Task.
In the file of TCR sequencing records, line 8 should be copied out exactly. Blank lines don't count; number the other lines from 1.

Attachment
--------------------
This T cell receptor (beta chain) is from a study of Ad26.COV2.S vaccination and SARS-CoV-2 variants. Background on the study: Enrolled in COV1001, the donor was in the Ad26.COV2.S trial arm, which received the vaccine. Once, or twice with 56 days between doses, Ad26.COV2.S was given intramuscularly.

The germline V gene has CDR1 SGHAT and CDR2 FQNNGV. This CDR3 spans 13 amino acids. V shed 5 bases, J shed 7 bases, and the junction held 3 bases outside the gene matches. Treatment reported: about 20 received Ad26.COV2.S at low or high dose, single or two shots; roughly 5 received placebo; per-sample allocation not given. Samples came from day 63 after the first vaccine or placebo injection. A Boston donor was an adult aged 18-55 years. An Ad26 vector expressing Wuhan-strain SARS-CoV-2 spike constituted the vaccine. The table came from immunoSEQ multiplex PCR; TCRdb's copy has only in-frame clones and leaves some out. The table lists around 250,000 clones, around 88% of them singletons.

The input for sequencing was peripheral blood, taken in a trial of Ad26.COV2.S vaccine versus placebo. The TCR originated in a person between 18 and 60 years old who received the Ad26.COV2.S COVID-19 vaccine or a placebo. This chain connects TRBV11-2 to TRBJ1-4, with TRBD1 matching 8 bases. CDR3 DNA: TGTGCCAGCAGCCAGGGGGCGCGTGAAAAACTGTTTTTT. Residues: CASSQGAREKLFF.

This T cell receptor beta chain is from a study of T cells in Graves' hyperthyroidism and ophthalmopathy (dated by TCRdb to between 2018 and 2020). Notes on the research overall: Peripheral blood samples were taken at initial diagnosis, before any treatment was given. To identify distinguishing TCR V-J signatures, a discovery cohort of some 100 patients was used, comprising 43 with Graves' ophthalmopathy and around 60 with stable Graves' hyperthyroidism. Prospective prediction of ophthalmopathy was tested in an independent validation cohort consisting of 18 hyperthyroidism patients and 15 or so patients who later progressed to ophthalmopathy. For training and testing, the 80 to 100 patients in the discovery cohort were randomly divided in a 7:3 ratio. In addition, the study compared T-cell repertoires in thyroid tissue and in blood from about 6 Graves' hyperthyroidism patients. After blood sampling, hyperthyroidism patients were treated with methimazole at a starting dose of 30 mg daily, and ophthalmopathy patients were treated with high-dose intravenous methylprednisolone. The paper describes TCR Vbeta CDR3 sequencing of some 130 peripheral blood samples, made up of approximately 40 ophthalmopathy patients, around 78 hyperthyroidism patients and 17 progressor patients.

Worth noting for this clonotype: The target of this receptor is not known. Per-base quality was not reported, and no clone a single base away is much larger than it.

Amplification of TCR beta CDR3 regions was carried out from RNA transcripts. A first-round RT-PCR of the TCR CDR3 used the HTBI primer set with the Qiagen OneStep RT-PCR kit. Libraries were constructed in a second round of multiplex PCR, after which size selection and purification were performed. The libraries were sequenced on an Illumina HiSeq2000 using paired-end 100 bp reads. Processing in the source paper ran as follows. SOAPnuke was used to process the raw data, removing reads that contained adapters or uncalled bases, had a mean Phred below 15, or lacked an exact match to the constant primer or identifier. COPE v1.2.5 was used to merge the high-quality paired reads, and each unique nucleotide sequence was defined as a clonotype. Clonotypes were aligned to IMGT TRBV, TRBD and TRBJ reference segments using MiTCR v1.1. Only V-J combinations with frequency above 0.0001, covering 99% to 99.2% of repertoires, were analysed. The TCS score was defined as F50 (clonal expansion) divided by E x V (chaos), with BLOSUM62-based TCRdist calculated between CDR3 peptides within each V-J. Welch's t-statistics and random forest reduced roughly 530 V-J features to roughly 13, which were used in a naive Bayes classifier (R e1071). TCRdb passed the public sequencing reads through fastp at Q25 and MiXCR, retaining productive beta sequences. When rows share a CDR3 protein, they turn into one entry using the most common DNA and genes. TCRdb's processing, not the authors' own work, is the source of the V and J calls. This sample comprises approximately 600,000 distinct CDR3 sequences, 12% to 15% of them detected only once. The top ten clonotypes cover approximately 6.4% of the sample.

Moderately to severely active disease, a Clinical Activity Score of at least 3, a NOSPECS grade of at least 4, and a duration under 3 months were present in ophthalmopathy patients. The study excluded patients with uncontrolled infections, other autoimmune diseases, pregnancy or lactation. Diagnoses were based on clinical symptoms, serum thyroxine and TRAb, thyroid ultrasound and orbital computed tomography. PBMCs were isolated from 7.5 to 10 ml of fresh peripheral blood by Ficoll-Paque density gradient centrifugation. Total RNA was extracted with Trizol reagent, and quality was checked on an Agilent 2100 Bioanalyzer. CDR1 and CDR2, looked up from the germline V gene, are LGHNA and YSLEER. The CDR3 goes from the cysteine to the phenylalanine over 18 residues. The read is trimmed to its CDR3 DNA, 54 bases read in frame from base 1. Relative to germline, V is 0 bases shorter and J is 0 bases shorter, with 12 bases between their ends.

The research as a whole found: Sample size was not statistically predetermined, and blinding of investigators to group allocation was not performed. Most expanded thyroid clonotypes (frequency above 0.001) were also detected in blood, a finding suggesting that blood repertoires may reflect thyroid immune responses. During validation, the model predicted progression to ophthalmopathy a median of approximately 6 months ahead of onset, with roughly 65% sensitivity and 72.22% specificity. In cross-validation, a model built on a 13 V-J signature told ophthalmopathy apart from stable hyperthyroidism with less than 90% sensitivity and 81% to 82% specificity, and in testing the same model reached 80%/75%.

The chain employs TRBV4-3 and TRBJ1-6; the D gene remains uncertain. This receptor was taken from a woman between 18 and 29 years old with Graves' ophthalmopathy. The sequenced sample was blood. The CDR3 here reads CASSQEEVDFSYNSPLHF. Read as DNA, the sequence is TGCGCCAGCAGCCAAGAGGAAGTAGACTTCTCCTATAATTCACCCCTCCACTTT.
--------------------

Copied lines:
The research as a whole found: Sample size was not statistically predetermined, and blinding of investigators to group allocation was not performed. Most expanded thyroid clonotypes (frequency above 0.001) were also detected in blood, a finding suggesting that blood repertoires may reflect thyroid immune responses. During validation, the model predicted progression to ophthalmopathy a median of approximately 6 months ahead of onset, with roughly 65% sensitivity and 72.22% specificity. In cross-validation, a model built on a 13 V-J signature told ophthalmopathy apart from stable hyperthyroidism with less than 90% sensitivity and 81% to 82% specificity, and in testing the same model reached 80%/75%.